It’s that time of the year again. The world's big video game companies have just gotten together at the Electronic Entertainment Expo, E3, to announce new games and release dates. It is a time of excitement, and the internet is full of hype, talking about all the trailers and teasers. But there is a bittersweet side to all this: we will have to wait for months before we can get our hands on those shiny games. In this era of instant gratification, when we have an unfathomable reservoir of entertainment to amuse ourselves with, it can be frustrating to have something withheld from us.
Sometimes what we want is not available. Perhaps we cannot afford it, like a house big enough for a family, or it has not been released yet, like the next generation of video games we just got an avalanche of trailers for, or you have not been able to find it, like the intimate connection of a romantic relationship. It may seem like the things we desire most are always those which are out of reach. This is not just confirmation bias; the grass on the other side of the river always looks greener. When something catches our eye and it is available right now, we can just order it up with a few clicks, and within a couple of days it is ours. We enjoy it for a little while, and then lose interest, finding ourselves back where we were before, wanting something new again.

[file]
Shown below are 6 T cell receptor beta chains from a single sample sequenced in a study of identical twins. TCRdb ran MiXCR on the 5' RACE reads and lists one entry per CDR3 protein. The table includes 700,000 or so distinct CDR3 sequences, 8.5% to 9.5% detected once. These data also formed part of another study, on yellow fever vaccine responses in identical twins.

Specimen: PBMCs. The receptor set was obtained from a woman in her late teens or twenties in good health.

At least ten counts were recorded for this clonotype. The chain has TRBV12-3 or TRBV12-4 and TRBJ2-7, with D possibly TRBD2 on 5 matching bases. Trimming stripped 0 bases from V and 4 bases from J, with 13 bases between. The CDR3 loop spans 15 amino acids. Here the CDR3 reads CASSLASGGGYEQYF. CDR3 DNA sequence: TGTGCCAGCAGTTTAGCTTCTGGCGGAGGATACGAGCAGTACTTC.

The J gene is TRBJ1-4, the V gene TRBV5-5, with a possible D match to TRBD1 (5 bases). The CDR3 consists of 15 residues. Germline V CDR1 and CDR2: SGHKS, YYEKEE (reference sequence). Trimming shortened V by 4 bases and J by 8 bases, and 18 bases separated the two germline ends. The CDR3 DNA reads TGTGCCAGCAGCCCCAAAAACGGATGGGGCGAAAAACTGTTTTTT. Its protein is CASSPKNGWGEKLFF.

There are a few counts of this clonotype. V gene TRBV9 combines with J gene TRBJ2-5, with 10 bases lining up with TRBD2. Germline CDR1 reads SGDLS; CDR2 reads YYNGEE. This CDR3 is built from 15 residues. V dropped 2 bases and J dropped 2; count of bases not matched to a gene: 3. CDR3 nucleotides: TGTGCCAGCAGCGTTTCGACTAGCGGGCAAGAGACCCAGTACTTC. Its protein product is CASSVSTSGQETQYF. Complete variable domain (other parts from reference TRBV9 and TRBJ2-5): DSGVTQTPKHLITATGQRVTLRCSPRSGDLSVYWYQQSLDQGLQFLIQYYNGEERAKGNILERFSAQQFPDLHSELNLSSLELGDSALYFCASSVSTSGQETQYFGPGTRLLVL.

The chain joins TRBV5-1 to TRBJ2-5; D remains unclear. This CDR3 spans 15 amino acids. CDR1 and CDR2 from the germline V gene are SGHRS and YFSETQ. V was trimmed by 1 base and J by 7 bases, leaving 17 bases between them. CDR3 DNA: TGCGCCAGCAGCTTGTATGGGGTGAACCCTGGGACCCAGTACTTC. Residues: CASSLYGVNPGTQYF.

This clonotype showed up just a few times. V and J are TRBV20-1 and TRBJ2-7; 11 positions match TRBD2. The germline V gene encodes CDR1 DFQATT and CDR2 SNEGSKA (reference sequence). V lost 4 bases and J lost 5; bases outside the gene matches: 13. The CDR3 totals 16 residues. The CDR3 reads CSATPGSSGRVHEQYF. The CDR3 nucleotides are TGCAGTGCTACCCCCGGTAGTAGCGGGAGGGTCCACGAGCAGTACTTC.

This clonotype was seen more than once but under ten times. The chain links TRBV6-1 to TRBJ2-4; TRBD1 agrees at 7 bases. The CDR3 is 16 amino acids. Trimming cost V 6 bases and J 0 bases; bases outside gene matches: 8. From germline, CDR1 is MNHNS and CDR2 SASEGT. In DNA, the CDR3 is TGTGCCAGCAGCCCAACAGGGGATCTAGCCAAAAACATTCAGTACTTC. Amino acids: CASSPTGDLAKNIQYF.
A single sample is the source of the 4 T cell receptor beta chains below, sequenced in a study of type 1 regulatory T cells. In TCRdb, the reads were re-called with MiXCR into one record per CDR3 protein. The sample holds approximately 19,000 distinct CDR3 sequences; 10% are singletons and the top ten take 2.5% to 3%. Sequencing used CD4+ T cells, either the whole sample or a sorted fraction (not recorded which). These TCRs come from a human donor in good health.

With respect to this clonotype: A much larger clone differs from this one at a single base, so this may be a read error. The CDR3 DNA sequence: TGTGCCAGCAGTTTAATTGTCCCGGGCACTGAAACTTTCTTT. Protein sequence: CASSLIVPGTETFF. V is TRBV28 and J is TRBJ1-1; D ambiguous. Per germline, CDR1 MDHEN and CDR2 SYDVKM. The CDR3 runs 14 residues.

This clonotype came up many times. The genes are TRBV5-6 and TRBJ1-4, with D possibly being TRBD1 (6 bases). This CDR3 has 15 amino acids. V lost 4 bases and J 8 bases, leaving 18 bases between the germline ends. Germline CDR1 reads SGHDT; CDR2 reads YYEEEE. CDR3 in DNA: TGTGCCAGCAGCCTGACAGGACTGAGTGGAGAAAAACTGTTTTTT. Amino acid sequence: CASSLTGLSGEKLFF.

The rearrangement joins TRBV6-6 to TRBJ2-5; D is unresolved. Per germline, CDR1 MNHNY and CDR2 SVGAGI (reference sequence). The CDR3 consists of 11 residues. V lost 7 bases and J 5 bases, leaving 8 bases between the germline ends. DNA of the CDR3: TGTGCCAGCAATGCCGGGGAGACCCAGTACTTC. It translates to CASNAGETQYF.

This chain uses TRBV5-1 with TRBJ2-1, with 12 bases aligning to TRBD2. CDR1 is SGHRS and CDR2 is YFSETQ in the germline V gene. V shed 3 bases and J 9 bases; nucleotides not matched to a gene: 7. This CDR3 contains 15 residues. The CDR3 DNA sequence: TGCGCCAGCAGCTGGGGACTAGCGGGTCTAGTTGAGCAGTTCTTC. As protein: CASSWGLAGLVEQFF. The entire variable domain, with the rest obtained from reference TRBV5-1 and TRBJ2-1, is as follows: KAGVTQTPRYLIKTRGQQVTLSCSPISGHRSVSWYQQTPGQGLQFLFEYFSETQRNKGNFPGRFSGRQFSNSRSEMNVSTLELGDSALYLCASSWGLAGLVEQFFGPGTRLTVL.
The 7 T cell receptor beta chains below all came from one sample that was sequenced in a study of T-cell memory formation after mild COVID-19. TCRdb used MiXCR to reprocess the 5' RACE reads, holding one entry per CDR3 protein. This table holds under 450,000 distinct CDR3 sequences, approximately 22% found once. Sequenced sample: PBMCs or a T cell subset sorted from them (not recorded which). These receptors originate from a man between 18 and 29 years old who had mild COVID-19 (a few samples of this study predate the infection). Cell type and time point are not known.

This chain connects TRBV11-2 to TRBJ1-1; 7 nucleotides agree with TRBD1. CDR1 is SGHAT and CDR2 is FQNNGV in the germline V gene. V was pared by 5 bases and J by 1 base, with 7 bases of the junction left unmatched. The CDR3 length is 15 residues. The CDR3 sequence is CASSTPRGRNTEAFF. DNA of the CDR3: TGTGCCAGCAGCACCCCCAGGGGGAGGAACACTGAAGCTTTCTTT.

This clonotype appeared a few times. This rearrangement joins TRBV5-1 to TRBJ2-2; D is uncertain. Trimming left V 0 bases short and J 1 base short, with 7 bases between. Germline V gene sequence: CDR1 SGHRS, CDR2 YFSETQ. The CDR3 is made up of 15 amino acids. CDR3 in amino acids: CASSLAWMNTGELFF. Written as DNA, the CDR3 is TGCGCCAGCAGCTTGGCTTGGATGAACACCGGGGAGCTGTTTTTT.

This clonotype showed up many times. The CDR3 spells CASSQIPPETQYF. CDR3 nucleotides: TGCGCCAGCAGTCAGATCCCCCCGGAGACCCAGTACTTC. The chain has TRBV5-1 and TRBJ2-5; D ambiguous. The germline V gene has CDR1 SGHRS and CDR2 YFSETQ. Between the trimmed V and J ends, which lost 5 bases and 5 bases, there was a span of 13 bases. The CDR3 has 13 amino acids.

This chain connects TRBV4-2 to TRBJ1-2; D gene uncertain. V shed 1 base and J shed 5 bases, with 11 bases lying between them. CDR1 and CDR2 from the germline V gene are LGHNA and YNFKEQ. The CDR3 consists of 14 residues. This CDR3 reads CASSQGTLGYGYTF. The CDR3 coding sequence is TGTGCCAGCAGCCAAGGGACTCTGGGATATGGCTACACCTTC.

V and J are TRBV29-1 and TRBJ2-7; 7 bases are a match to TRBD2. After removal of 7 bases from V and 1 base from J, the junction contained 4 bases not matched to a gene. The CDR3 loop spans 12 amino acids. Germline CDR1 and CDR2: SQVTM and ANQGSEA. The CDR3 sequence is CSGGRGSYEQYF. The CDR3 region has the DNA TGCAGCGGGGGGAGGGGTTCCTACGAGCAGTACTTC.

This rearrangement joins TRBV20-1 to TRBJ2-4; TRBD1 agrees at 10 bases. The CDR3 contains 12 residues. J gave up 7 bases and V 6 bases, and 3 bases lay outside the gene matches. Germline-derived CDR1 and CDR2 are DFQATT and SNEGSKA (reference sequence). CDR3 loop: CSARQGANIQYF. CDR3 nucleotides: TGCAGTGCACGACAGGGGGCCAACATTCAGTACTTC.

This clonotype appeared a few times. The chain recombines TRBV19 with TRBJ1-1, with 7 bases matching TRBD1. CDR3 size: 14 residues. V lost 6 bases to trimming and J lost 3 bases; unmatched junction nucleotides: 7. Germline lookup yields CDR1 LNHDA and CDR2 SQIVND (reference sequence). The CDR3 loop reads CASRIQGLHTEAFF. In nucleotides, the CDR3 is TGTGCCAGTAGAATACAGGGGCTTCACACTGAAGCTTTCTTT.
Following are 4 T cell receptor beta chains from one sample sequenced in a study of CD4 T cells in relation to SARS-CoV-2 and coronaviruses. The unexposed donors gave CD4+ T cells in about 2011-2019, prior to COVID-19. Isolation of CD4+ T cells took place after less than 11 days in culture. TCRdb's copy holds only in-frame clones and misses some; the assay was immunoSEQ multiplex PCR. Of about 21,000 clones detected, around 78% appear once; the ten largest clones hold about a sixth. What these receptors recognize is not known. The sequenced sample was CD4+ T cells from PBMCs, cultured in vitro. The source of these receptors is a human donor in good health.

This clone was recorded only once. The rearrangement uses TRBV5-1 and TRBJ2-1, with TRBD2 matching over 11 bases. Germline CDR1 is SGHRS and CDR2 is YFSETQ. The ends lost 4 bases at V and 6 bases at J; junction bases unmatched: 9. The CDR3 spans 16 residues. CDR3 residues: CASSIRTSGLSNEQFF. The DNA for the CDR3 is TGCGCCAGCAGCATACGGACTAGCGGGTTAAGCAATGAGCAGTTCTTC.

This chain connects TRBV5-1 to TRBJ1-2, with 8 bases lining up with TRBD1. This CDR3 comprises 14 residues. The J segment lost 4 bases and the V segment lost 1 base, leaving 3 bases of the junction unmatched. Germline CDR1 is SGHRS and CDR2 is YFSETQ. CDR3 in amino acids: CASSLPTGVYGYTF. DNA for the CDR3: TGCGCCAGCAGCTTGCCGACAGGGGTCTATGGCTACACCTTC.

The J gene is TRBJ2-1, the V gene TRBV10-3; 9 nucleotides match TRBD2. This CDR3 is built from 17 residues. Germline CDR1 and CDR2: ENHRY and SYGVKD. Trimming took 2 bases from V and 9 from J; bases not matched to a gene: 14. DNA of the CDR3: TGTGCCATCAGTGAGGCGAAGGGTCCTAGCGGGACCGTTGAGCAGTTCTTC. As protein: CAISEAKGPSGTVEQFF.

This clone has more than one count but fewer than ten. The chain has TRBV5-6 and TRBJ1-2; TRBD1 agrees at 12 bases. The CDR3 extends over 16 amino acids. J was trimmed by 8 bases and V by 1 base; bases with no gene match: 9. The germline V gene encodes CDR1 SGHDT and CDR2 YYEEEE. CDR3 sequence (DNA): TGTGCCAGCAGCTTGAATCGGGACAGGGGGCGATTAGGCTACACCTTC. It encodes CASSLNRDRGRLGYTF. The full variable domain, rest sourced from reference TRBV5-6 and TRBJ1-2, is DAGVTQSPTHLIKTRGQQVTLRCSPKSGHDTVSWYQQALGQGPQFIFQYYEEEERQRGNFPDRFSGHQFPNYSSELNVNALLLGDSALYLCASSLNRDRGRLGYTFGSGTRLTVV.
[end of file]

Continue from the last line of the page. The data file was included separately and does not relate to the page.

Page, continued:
Does this mean that we are stuck with an absurd hand of cards, plagued with desires that burn white hot within us but can never be sated? Before we despair, let's try looking at things from another perspective. What if it is not things that we truly crave, but the well-earned payoff of a struggle? We find that the more we have wait, look forward to, or work hard for something, the sweeter it is when it finally comes to us. Waiting a year or two after seeing the trailer for a movie or video game lets it stew and simmer, the aroma readying our appetite for the moment it is ready.
So when the antsy feeling of anticipation comes, we should not look for ways to distract ourselves from it, but embrace it as an essential part of the greater experience of our desire. The longing, looking forward, imagining what it will be like, is the heat of the cooking fire that makes it fulfilling. Once we adopt this view, we may even find that things which are available now might be better if we wait for another time. The new episode of your favorite show can wait until some evening when you are tired and in the mood to sit back and enjoy something. As for now, I am going to patiently wait for the games we saw at E3, soak in the anticipation so that I am ready to fully enjoy each game when it is released, and in the meantime be happy and work on projects that will pay off in the future.